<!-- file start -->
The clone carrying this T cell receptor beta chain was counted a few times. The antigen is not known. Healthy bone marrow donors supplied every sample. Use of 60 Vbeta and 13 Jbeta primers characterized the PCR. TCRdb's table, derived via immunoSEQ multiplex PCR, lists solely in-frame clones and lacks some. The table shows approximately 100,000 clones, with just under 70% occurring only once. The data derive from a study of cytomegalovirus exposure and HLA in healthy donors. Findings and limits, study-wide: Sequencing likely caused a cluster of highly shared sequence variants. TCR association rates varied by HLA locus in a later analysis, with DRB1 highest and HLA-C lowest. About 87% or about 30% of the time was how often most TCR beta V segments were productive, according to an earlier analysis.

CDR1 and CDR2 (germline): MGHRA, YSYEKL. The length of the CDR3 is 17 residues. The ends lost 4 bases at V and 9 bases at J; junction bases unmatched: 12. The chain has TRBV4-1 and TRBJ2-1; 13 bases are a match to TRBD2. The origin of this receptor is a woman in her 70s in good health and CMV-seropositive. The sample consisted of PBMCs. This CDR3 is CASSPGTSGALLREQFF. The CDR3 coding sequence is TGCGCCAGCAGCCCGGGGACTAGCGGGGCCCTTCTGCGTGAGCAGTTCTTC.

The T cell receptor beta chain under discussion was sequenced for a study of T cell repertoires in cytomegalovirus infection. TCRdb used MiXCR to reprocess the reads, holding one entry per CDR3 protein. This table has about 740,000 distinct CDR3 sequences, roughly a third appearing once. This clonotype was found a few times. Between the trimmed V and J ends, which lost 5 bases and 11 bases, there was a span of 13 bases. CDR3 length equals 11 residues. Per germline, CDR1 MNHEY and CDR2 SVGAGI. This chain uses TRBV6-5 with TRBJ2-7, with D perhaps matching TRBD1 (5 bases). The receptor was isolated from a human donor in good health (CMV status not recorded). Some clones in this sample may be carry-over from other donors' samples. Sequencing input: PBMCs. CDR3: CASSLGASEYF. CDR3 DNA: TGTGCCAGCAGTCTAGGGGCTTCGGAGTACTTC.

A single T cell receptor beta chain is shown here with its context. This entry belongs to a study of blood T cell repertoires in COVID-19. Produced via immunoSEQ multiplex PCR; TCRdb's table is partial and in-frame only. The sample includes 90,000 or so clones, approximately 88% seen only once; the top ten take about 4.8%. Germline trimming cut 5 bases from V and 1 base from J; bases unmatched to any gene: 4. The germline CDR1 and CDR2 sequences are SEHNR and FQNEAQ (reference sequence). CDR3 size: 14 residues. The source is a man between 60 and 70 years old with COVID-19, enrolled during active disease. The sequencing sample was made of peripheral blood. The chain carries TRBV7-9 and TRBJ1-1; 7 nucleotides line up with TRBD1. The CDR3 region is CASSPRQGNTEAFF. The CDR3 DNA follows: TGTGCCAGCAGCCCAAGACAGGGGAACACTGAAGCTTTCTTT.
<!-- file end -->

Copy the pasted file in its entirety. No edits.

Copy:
The clone carrying this T cell receptor beta chain was counted a few times. The antigen is not known. Healthy bone marrow donors supplied every sample. Use of 60 Vbeta and 13 Jbeta primers characterized the PCR. TCRdb's table, derived via immunoSEQ multiplex PCR, lists solely in-frame clones and lacks some. The table shows approximately 100,000 clones, with just under 70% occurring only once. The data derive from a study of cytomegalovirus exposure and HLA in healthy donors. Findings and limits, study-wide: Sequencing likely caused a cluster of highly shared sequence variants. TCR association rates varied by HLA locus in a later analysis, with DRB1 highest and HLA-C lowest. About 87% or about 30% of the time was how often most TCR beta V segments were productive, according to an earlier analysis.

CDR1 and CDR2 (germline): MGHRA, YSYEKL. The length of the CDR3 is 17 residues. The ends lost 4 bases at V and 9 bases at J; junction bases unmatched: 12. The chain has TRBV4-1 and TRBJ2-1; 13 bases are a match to TRBD2. The origin of this receptor is a woman in her 70s in good health and CMV-seropositive. The sample consisted of PBMCs. This CDR3 is CASSPGTSGALLREQFF. The CDR3 coding sequence is TGCGCCAGCAGCCCGGGGACTAGCGGGGCCCTTCTGCGTGAGCAGTTCTTC.

The T cell receptor beta chain under discussion was sequenced for a study of T cell repertoires in cytomegalovirus infection. TCRdb used MiXCR to reprocess the reads, holding one entry per CDR3 protein. This table has about 740,000 distinct CDR3 sequences, roughly a third appearing once. This clonotype was found a few times. Between the trimmed V and J ends, which lost 5 bases and 11 bases, there was a span of 13 bases. CDR3 length equals 11 residues. Per germline, CDR1 MNHEY and CDR2 SVGAGI. This chain uses TRBV6-5 with TRBJ2-7, with D perhaps matching TRBD1 (5 bases). The receptor was isolated from a human donor in good health (CMV status not recorded). Some clones in this sample may be carry-over from other donors' samples. Sequencing input: PBMCs. CDR3: CASSLGASEYF. CDR3 DNA: TGTGCCAGCAGTCTAGGGGCTTCGGAGTACTTC.

A single T cell receptor beta chain is shown here with its context. This entry belongs to a study of blood T cell repertoires in COVID-19. Produced via immunoSEQ multiplex PCR; TCRdb's table is partial and in-frame only. The sample includes 90,000 or so clones, approximately 88% seen only once; the top ten take about 4.8%. Germline trimming cut 5 bases from V and 1 base from J; bases unmatched to any gene: 4. The germline CDR1 and CDR2 sequences are SEHNR and FQNEAQ (reference sequence). CDR3 size: 14 residues. The source is a man between 60 and 70 years old with COVID-19, enrolled during active disease. The sequencing sample was made of peripheral blood. The chain carries TRBV7-9 and TRBJ1-1; 7 nucleotides line up with TRBD1. The CDR3 region is CASSPRQGNTEAFF. The CDR3 DNA follows: TGTGCCAGCAGCCCAAGACAGGGGAACACTGAAGCTTTCTTT.